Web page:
Curiosities don't take long to cure with the internet at our fingertips, but Chicago-based Encyclopaedia Britannica wants people to slow down and think twice before accepting search results as facts.
The well-known reference source launched a free Chrome extension that provides Internet searchers with an additional layer of information at the top right of their results page.
Google the depth of Lake Michigan and the extension, called Britannica Insights, offers up the encyclopaedia's entry on the 923-foot-deep Great Lake. Search for the age of Wrigley Field and just to the right of the top search result – 104 years – is Britannica's entry on the Cubs' home.
The idea is to combat the common habit of reading just the top Google results and accepting that as fact, said Karthik Krishnan, global chief executive officer of the Britannica Group, which owns Encyclopaedia Britannica. People place the desire for quick answers above the need for truth, Krishnan said.
“(My kids) ask a question, they get an answer, they walk away. They don't pause for a second to think, 'Is that true?'” he said. “Critical thinking is missing in this world and part of the reason is we are dependent on technology.”
Unverified information runs rampant online, and Encyclopaedia Britannica hopes to be a credible resource and “help people easily cut through that clutter”, Krishnan said.
Britannica is banking on its brand cachet as a 250-year-old institution for providing verified information. But Northwestern University professor Brian Uzzi, who has studied how people consume information and behave on social media, said the success of the extension will depend on whether internet users still see the company as a bearer of truth.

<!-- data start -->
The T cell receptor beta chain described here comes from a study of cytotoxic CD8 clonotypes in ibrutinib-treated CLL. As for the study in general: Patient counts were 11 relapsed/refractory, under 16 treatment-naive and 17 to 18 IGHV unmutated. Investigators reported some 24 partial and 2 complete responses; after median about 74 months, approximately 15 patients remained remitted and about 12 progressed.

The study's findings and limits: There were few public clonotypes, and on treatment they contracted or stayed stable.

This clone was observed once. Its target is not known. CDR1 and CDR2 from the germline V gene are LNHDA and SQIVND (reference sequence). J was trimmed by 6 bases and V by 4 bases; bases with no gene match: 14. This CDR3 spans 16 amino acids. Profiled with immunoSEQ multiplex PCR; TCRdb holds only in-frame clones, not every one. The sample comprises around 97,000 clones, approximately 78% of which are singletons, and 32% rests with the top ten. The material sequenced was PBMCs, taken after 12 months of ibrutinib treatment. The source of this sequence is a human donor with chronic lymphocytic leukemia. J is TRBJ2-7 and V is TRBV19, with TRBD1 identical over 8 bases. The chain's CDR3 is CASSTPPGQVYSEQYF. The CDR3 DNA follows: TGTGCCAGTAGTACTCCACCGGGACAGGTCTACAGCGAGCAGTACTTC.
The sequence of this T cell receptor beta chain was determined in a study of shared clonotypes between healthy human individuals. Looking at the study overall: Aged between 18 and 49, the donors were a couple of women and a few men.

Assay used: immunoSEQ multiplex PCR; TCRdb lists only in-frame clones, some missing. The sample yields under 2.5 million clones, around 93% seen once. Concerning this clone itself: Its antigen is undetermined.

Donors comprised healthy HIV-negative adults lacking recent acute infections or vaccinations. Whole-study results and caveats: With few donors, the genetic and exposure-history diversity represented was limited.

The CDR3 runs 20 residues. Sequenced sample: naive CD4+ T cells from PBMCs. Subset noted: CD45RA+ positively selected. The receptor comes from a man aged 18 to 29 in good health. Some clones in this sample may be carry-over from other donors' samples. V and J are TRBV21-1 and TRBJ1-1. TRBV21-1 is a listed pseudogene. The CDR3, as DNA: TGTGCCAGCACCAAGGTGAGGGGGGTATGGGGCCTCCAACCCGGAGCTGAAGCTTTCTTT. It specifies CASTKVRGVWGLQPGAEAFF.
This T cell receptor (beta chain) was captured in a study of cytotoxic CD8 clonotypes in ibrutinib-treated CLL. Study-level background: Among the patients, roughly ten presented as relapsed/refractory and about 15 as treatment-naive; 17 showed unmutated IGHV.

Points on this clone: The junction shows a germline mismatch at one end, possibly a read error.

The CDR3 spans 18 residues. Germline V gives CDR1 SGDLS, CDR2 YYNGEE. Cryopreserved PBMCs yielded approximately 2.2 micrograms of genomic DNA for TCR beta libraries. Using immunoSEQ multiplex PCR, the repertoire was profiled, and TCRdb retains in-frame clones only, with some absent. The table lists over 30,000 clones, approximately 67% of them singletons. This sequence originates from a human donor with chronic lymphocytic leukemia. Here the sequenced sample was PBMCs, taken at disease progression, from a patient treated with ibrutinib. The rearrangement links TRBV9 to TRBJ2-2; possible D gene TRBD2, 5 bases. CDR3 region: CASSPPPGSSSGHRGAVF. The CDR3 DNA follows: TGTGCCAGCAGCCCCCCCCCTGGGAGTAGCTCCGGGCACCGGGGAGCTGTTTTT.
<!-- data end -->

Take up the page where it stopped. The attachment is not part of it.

“They lost that,” said Uzzi, who teaches at Northwestern's Kellogg School of Management. “Why would you use their ... Chrome plug-in when you probably think Google is just as accurate?”
Still, adding a layer of information could be helpful for a population that tends to blindly accept the info they see online as truth, he said. Most people don't know that Google ranks its search results on relevancy and utility. Seeing dissenting information from Britannica could start a conversation.
The proliferation of what has been dubbed “fake news” came to a head after the 2016 presidential election, when it came to light that some political stories circulated on social media were fabricated. Now some Americans question which sources they can trust.
The election also brought attention to another social media habit. Internet users tend to click on and read stories or posts that affirm beliefs they already hold, Uzzi said.
Britannica Insights will not fact-check news stories, but rather provide people with a verified source they can quickly and easily identify, Krishnan said.
The feature also could help Britannica gain some ground on Wikipedia, the free online encyclopaedia that anyone can edit. Last month, an anonymous user added the word “Nazism” to the California Republican Party's Wikipedia page entry. Google blamed vandalism at Wikipedia for search results that last month indicated “Nazism” was one of the California Republican Party's ideologies.
Encyclopaedia Britannica, once known for adorning library shelves with its volumes of reference materials, created its first digital encyclopaedia in 1981. Eight years later, it created its first multimedia encyclopaedia on CD-ROM. (The company had to include a VHS tape that taught consumers how to use CDs, Krishnan said.) Britannica Online launched commercially in 1994.
The company, which employs about 170 people in Chicago, makes money through subscriptions to its articles and resources – from consumers and institutions like schools – and ad revenue. — Chicago Tribune/Tribune News Service